The VISIR Initiative started at the department of Signal Processing in 1999 as a supplement to local instructional laboratories. The concept is about providing new possibilities for students to do laboratory work and become experimenters by adding a remote operation option to traditional instructional laboratories to make them more accessible for students, irrespective of whether they are on campus or mainly off campus. This option is equipped with a unique interface enabling students to recognize on their own computer screen instruments (oscilloscopes, waveform generators, multi-meters, power supplies, and solderless breadboards) which students have previously used in the local laboratory. This kind of new pedagogical tools supplement experiments in the local laboratory. Students are provided the opportunity to try their skills in new and less stressful environments where they may execute commands as many times as needed for understanding. This option provides the unlimited opportunity for repetition of experiments, training and understanding in remote control labs before an examination. The project focuses on physically real equipment in the lab and has many benefits compared to simulation programs. Students can make real mistakes and come to a certain conclusion by their occurrence while simulators do not allow for such kind of conclusions. Physical experiments are necessary parts in many educational and professional activities, but practical issues of those experiments may create certain restrictions. Many technical institutes in the world are not able to provide the same high level of technical and experimental means for their students. Financial positions are often the most prominent problems. Many steps towards utilizing remote experiments have been made in simulated environments. Blekinge Institute of Technology was among the first to promote the new conception of real world experiments in remotely controlled education, and initiated a big interest worldwide. Now there is an opportunity to practically make use of the open source software and provide full access to experimental resources in a standardized way to students and others which may utilize web-based education.Today the department of Signal Processing has two online laboratories one electronics lab and one signal processing lab for mechanical vibration experiments based.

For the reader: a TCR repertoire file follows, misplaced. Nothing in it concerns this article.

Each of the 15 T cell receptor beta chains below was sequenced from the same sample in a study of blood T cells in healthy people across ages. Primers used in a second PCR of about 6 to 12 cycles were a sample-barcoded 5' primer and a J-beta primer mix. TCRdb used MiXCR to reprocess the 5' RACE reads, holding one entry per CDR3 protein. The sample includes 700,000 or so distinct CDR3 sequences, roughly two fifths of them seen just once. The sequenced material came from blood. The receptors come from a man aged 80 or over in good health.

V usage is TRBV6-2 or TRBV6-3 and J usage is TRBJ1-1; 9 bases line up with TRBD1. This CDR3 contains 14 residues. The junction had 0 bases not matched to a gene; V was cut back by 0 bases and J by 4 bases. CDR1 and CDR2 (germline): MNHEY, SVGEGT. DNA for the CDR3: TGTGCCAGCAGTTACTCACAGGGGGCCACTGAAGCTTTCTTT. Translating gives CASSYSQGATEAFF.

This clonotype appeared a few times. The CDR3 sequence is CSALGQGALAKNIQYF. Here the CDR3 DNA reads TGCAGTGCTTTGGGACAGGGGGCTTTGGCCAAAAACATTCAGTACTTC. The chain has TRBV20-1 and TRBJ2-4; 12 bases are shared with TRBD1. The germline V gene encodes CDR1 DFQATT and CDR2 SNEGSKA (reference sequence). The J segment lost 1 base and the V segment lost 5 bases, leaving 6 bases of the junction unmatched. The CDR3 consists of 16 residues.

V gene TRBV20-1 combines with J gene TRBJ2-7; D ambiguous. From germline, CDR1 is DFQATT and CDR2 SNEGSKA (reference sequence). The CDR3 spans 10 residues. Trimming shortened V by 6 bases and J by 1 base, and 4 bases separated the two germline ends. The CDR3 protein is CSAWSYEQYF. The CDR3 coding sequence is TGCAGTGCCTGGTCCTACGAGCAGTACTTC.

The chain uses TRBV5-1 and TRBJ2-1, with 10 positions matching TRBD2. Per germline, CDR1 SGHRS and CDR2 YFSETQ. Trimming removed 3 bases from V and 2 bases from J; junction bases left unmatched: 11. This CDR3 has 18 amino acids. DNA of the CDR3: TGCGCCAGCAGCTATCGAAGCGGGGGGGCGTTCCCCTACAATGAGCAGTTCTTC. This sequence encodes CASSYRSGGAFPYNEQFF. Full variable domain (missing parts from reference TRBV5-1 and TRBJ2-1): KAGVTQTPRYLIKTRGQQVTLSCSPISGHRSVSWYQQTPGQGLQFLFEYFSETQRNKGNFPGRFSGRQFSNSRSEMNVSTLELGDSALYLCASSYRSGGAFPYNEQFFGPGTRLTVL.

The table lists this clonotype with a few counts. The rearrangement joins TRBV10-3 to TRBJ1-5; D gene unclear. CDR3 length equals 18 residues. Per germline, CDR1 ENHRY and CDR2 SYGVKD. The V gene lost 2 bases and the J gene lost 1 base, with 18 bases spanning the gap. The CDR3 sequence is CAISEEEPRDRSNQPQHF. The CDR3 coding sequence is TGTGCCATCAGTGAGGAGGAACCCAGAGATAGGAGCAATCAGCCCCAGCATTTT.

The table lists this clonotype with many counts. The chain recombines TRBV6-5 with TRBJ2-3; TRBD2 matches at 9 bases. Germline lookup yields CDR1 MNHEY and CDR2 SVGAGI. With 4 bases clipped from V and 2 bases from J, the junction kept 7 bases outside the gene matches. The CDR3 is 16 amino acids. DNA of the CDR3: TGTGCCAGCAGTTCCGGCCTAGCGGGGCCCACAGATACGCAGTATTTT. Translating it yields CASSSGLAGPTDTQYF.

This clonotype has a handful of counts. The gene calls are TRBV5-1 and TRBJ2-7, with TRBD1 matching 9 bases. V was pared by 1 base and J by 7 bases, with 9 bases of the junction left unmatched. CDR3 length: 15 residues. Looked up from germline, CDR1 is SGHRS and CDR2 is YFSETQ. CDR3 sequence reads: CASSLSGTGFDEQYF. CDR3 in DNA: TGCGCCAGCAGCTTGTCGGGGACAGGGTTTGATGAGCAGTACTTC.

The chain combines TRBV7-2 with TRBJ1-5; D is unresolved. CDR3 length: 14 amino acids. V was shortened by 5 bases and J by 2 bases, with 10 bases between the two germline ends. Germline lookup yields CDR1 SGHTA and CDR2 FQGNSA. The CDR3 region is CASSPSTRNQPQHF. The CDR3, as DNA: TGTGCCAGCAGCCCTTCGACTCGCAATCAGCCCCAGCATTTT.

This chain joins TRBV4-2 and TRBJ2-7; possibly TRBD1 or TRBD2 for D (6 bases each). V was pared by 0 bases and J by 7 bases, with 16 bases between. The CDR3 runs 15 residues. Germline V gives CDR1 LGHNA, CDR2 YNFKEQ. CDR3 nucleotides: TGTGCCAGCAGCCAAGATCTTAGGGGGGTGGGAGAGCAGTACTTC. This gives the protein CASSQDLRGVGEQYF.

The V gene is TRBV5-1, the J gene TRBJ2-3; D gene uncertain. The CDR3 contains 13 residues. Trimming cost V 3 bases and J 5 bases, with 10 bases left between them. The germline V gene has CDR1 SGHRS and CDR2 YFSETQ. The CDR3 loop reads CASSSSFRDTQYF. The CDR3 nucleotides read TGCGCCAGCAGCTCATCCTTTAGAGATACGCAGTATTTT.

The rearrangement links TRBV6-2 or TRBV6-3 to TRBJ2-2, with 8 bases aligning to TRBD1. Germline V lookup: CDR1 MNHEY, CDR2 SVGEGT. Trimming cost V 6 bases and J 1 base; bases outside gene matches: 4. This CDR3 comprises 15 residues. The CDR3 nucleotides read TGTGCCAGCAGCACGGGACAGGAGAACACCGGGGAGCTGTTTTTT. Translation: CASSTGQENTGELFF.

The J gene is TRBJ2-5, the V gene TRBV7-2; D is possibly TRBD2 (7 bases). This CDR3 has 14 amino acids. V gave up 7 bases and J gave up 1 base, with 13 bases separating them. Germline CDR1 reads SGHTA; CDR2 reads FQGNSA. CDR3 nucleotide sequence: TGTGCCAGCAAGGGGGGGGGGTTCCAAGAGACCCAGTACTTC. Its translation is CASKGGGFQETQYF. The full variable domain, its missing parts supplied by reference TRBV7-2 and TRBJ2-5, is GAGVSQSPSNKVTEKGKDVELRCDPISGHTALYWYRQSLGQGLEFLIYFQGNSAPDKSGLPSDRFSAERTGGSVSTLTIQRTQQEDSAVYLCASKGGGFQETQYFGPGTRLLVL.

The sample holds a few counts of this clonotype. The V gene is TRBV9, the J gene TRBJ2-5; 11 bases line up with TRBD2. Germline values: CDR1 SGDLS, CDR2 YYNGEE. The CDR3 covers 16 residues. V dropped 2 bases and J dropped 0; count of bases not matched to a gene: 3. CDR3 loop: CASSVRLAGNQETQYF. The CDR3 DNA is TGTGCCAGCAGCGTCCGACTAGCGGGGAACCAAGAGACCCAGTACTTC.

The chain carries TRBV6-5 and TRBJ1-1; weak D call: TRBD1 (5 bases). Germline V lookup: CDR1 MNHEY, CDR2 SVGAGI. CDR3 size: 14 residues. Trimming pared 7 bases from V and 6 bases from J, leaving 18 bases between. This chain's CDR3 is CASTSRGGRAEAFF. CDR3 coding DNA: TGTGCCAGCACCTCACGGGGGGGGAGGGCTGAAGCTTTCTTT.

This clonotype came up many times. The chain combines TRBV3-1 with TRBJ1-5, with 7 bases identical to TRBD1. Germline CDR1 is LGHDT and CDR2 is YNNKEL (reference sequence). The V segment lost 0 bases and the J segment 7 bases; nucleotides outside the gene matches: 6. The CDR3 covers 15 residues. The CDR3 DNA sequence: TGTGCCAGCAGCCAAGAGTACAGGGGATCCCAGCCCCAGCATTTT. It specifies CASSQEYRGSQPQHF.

The focus of the project
The focus of virtual instruments in education is to increase the use of information- and communication-technologies in the education system as well as in the industry. VISIR aims at forming a group of cooperating universities and other organizations, a VISIR Consortium, creating software modules using open source technologies for online laboratories and/or setting up online lab stations. During the recent decades the amount of laboratory work in engineering education, etc. has been reduced. Basically the number of students has increased, while staff and funding resources have diminished. The VISIR project is an initiative to provide means for sustainable development in the education system as well as in the industry. By enabling access to experimental equipment for everyone everywhere as well as providing new tools, makes marketing and installation of new education facilities more effective. The VISIR project creates opportunities enabling the development of competitive actors on a global education market and it is based on an initiative to create open source software to be used for distributed online laboratories.
Since most engineering disciplines needs to provide means for practical experience in hand, the ideal outcome from the project would be a complete standardization of technical remote laboratories. Teachers, or other professional developers, can then develop individual experiments, even where manual interactivity is needed. BTH will act as a hub for the development and maintain a server from which the current version of the software can be downloaded. The server is already in place loaded with the software presently used in the electronics lab and the signal processing lab,
In the VISIR project these two laboratories will be disseminated, enhanced, and further developed to distributed laboratories where the lab stations will be set up and maintained by a cooperating universities or other organizations. The Consortium will seek EU funding for common online laboratories.
The overall goal is increasing the access to experimental equipment worldwide. The means are shared online lab stations created by universities in cooperation and supported by instrument vendors. Sharing of laboratories may lead to sharing of course material. The ultimate goal of our research at the department of Signal Processing is ubiquitous physical experimental resources accessible 24/7 for everyone as a means of inspiring and encouraging children, young people and others to study engineering and become professionals or to be used as a means of life-long learning.
Blekinge Institute of Technologys conception is that VISIR offers a high degree of variability from a pedagogic point of view and can also be expanded into other scientific spheres, such as mechanical engineering, physic, chemistry etc.
Standards for instrument drivers are already available. VISIR recommends the standard IVI (Interchangeable Virtual Instrument). The IVI Foundation,
is a group of end‑user companies, system integrators, and instrument vendors, working together to define standard instrument programming APIs (Application Programming Interface). The IVI standards define open driver architectures, a set of instrument classes, and shared software components. Hardware platforms such as PXI (PCI eXtensions for Instrumentation),
or LXI (LAN eXtensions for Instrumentation),